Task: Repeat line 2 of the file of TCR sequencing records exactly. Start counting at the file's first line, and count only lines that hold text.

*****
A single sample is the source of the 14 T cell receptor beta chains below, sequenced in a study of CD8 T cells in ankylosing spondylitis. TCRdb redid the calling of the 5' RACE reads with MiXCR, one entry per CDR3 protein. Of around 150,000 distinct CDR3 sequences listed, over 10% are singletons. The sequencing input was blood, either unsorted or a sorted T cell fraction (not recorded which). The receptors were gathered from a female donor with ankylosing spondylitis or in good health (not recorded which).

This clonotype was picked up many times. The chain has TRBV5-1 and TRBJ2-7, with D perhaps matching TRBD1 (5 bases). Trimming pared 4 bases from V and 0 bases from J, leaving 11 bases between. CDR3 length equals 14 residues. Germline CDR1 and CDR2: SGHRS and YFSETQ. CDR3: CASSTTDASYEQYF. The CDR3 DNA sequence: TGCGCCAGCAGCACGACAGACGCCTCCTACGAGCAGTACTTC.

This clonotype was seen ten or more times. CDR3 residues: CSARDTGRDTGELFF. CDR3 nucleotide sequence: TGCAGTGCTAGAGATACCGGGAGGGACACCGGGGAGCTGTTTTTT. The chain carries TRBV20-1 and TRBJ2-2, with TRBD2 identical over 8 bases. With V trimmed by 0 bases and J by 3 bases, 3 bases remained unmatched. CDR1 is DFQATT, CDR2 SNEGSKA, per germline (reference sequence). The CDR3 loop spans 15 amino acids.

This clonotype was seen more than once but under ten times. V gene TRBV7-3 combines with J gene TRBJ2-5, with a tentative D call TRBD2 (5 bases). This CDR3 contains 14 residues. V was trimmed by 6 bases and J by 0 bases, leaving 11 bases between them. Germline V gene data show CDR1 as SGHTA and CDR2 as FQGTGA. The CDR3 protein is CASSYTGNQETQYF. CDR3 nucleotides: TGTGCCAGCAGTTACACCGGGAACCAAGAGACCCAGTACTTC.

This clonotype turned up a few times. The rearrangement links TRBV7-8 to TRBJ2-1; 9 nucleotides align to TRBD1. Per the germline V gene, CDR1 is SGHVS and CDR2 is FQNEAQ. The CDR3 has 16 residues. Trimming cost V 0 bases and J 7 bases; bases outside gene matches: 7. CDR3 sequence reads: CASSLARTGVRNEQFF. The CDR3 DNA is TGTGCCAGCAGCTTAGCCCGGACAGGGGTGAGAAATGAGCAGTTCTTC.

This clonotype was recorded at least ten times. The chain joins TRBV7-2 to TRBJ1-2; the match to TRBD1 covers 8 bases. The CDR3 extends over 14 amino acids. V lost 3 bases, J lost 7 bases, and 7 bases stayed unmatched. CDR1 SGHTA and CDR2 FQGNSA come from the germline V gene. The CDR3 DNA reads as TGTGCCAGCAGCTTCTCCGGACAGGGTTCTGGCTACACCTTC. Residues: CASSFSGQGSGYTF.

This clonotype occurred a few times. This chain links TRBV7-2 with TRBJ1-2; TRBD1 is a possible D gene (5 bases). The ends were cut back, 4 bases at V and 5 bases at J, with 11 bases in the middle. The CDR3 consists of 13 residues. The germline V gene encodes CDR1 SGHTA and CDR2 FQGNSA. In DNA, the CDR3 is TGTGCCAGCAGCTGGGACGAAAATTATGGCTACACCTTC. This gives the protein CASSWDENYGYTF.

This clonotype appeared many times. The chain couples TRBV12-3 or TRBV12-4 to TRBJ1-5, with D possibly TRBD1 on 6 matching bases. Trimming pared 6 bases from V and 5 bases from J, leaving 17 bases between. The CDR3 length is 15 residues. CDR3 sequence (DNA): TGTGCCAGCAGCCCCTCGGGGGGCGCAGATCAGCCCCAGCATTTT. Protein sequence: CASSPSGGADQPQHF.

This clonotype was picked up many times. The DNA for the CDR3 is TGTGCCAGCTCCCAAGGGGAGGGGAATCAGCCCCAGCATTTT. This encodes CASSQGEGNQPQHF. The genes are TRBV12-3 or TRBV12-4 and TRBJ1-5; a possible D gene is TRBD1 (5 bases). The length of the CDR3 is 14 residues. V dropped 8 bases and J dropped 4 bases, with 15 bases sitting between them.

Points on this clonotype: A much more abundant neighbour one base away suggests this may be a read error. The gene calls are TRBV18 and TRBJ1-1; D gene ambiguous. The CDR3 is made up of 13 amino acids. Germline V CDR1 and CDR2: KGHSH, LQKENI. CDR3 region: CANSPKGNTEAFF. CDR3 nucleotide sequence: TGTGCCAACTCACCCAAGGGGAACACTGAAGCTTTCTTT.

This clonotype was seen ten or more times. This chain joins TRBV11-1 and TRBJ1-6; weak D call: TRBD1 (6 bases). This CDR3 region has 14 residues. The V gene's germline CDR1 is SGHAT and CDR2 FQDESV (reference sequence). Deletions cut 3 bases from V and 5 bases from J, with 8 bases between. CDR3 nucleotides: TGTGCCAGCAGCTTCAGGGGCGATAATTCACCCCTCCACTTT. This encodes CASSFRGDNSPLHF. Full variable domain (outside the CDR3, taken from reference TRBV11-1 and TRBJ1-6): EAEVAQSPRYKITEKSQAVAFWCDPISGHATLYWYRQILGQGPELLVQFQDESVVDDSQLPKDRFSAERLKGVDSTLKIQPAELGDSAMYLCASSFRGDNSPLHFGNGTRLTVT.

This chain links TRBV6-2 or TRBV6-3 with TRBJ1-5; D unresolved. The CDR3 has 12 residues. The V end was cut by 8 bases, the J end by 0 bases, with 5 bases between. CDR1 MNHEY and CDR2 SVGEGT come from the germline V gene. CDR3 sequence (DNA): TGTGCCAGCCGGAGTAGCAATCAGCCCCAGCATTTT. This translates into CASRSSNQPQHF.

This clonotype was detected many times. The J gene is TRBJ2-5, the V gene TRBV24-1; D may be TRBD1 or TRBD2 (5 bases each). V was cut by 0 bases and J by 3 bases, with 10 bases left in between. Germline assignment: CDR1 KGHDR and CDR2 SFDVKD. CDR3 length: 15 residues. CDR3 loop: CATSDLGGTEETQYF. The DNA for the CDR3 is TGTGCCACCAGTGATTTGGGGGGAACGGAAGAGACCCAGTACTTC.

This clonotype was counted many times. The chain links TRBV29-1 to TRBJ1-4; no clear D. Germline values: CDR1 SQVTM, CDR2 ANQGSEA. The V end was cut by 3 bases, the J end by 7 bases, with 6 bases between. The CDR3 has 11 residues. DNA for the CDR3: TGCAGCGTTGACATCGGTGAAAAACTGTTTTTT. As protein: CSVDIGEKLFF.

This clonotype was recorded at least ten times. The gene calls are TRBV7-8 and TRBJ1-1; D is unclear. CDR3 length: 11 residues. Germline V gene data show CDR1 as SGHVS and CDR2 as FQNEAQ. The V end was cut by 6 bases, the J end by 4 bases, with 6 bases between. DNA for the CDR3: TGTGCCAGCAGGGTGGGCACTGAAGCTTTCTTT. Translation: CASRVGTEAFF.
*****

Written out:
This clonotype was picked up many times. The chain has TRBV5-1 and TRBJ2-7, with D perhaps matching TRBD1 (5 bases). Trimming pared 4 bases from V and 0 bases from J, leaving 11 bases between. CDR3 length equals 14 residues. Germline CDR1 and CDR2: SGHRS and YFSETQ. CDR3: CASSTTDASYEQYF. The CDR3 DNA sequence: TGCGCCAGCAGCACGACAGACGCCTCCTACGAGCAGTACTTC.